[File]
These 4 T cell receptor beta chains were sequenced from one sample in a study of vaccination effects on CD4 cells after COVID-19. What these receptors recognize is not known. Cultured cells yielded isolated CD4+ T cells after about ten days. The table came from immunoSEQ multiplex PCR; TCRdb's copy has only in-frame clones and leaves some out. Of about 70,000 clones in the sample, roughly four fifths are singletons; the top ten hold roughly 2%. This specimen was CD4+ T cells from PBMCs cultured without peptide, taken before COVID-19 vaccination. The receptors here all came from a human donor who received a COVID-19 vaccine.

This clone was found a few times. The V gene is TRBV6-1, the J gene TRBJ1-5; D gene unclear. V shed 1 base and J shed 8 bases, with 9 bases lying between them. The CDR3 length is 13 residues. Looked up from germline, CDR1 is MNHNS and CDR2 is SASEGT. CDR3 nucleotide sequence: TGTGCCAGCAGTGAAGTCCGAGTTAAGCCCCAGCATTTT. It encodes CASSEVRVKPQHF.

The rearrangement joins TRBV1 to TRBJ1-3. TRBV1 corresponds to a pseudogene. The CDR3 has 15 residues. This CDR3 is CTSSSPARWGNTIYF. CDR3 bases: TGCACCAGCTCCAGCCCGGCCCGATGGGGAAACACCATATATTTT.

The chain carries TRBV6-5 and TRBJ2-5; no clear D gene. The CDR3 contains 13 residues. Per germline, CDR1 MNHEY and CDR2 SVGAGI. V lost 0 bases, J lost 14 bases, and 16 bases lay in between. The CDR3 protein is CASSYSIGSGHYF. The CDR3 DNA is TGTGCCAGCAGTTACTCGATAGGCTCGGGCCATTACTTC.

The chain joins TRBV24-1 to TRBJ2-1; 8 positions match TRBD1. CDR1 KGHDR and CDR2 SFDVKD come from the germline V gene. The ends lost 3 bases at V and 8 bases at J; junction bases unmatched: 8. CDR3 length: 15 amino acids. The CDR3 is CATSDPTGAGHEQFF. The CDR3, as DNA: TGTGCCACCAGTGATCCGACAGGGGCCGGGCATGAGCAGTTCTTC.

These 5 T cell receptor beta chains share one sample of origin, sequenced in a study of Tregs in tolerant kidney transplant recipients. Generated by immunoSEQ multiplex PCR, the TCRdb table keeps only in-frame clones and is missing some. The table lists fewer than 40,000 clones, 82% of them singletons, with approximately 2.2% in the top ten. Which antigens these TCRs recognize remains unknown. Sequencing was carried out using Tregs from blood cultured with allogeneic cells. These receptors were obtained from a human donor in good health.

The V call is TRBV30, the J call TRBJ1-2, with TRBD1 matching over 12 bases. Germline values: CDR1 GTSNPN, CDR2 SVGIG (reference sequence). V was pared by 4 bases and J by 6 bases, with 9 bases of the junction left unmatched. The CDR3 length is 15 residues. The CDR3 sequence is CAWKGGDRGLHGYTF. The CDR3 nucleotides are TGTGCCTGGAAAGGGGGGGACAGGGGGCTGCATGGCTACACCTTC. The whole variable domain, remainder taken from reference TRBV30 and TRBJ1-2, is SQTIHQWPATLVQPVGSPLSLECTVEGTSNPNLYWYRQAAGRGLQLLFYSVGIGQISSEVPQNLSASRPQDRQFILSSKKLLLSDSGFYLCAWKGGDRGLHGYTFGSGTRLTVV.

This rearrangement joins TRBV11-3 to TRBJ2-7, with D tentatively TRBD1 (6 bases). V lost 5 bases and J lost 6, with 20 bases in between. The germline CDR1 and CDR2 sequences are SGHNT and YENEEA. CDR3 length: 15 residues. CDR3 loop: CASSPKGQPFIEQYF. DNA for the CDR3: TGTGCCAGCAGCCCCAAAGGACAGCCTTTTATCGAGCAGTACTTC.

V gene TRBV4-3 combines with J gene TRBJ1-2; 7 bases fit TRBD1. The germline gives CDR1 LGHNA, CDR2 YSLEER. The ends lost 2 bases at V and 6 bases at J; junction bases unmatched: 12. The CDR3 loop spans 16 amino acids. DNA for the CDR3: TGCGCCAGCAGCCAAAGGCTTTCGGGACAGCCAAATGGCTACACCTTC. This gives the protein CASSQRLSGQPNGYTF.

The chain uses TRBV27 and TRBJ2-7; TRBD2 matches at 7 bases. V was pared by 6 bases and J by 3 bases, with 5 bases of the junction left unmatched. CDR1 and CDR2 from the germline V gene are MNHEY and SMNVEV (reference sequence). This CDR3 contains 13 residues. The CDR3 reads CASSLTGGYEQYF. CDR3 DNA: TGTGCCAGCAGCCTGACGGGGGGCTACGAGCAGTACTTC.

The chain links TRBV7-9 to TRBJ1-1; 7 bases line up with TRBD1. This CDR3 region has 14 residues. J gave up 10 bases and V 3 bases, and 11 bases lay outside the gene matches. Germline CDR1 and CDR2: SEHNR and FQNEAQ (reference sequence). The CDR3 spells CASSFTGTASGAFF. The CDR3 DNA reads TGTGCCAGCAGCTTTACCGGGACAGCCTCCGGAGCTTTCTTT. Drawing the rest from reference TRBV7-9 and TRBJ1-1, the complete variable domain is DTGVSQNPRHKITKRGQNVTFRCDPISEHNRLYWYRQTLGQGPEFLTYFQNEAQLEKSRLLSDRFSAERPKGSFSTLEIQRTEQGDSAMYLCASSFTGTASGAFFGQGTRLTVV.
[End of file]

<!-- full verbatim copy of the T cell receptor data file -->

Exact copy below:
These 4 T cell receptor beta chains were sequenced from one sample in a study of vaccination effects on CD4 cells after COVID-19. What these receptors recognize is not known. Cultured cells yielded isolated CD4+ T cells after about ten days. The table came from immunoSEQ multiplex PCR; TCRdb's copy has only in-frame clones and leaves some out. Of about 70,000 clones in the sample, roughly four fifths are singletons; the top ten hold roughly 2%. This specimen was CD4+ T cells from PBMCs cultured without peptide, taken before COVID-19 vaccination. The receptors here all came from a human donor who received a COVID-19 vaccine.

This clone was found a few times. The V gene is TRBV6-1, the J gene TRBJ1-5; D gene unclear. V shed 1 base and J shed 8 bases, with 9 bases lying between them. The CDR3 length is 13 residues. Looked up from germline, CDR1 is MNHNS and CDR2 is SASEGT. CDR3 nucleotide sequence: TGTGCCAGCAGTGAAGTCCGAGTTAAGCCCCAGCATTTT. It encodes CASSEVRVKPQHF.

The rearrangement joins TRBV1 to TRBJ1-3. TRBV1 corresponds to a pseudogene. The CDR3 has 15 residues. This CDR3 is CTSSSPARWGNTIYF. CDR3 bases: TGCACCAGCTCCAGCCCGGCCCGATGGGGAAACACCATATATTTT.

The chain carries TRBV6-5 and TRBJ2-5; no clear D gene. The CDR3 contains 13 residues. Per germline, CDR1 MNHEY and CDR2 SVGAGI. V lost 0 bases, J lost 14 bases, and 16 bases lay in between. The CDR3 protein is CASSYSIGSGHYF. The CDR3 DNA is TGTGCCAGCAGTTACTCGATAGGCTCGGGCCATTACTTC.

The chain joins TRBV24-1 to TRBJ2-1; 8 positions match TRBD1. CDR1 KGHDR and CDR2 SFDVKD come from the germline V gene. The ends lost 3 bases at V and 8 bases at J; junction bases unmatched: 8. CDR3 length: 15 amino acids. The CDR3 is CATSDPTGAGHEQFF. The CDR3, as DNA: TGTGCCACCAGTGATCCGACAGGGGCCGGGCATGAGCAGTTCTTC.

These 5 T cell receptor beta chains share one sample of origin, sequenced in a study of Tregs in tolerant kidney transplant recipients. Generated by immunoSEQ multiplex PCR, the TCRdb table keeps only in-frame clones and is missing some. The table lists fewer than 40,000 clones, 82% of them singletons, with approximately 2.2% in the top ten. Which antigens these TCRs recognize remains unknown. Sequencing was carried out using Tregs from blood cultured with allogeneic cells. These receptors were obtained from a human donor in good health.

The V call is TRBV30, the J call TRBJ1-2, with TRBD1 matching over 12 bases. Germline values: CDR1 GTSNPN, CDR2 SVGIG (reference sequence). V was pared by 4 bases and J by 6 bases, with 9 bases of the junction left unmatched. The CDR3 length is 15 residues. The CDR3 sequence is CAWKGGDRGLHGYTF. The CDR3 nucleotides are TGTGCCTGGAAAGGGGGGGACAGGGGGCTGCATGGCTACACCTTC. The whole variable domain, remainder taken from reference TRBV30 and TRBJ1-2, is SQTIHQWPATLVQPVGSPLSLECTVEGTSNPNLYWYRQAAGRGLQLLFYSVGIGQISSEVPQNLSASRPQDRQFILSSKKLLLSDSGFYLCAWKGGDRGLHGYTFGSGTRLTVV.

This rearrangement joins TRBV11-3 to TRBJ2-7, with D tentatively TRBD1 (6 bases). V lost 5 bases and J lost 6, with 20 bases in between. The germline CDR1 and CDR2 sequences are SGHNT and YENEEA. CDR3 length: 15 residues. CDR3 loop: CASSPKGQPFIEQYF. DNA for the CDR3: TGTGCCAGCAGCCCCAAAGGACAGCCTTTTATCGAGCAGTACTTC.

V gene TRBV4-3 combines with J gene TRBJ1-2; 7 bases fit TRBD1. The germline gives CDR1 LGHNA, CDR2 YSLEER. The ends lost 2 bases at V and 6 bases at J; junction bases unmatched: 12. The CDR3 loop spans 16 amino acids. DNA for the CDR3: TGCGCCAGCAGCCAAAGGCTTTCGGGACAGCCAAATGGCTACACCTTC. This gives the protein CASSQRLSGQPNGYTF.

The chain uses TRBV27 and TRBJ2-7; TRBD2 matches at 7 bases. V was pared by 6 bases and J by 3 bases, with 5 bases of the junction left unmatched. CDR1 and CDR2 from the germline V gene are MNHEY and SMNVEV (reference sequence). This CDR3 contains 13 residues. The CDR3 reads CASSLTGGYEQYF. CDR3 DNA: TGTGCCAGCAGCCTGACGGGGGGCTACGAGCAGTACTTC.

The chain links TRBV7-9 to TRBJ1-1; 7 bases line up with TRBD1. This CDR3 region has 14 residues. J gave up 10 bases and V 3 bases, and 11 bases lay outside the gene matches. Germline CDR1 and CDR2: SEHNR and FQNEAQ (reference sequence). The CDR3 spells CASSFTGTASGAFF. The CDR3 DNA reads TGTGCCAGCAGCTTTACCGGGACAGCCTCCGGAGCTTTCTTT. Drawing the rest from reference TRBV7-9 and TRBJ1-1, the complete variable domain is DTGVSQNPRHKITKRGQNVTFRCDPISEHNRLYWYRQTLGQGPEFLTYFQNEAQLEKSRLLSDRFSAERPKGSFSTLEIQRTEQGDSAMYLCASSFTGTASGAFFGQGTRLTVV.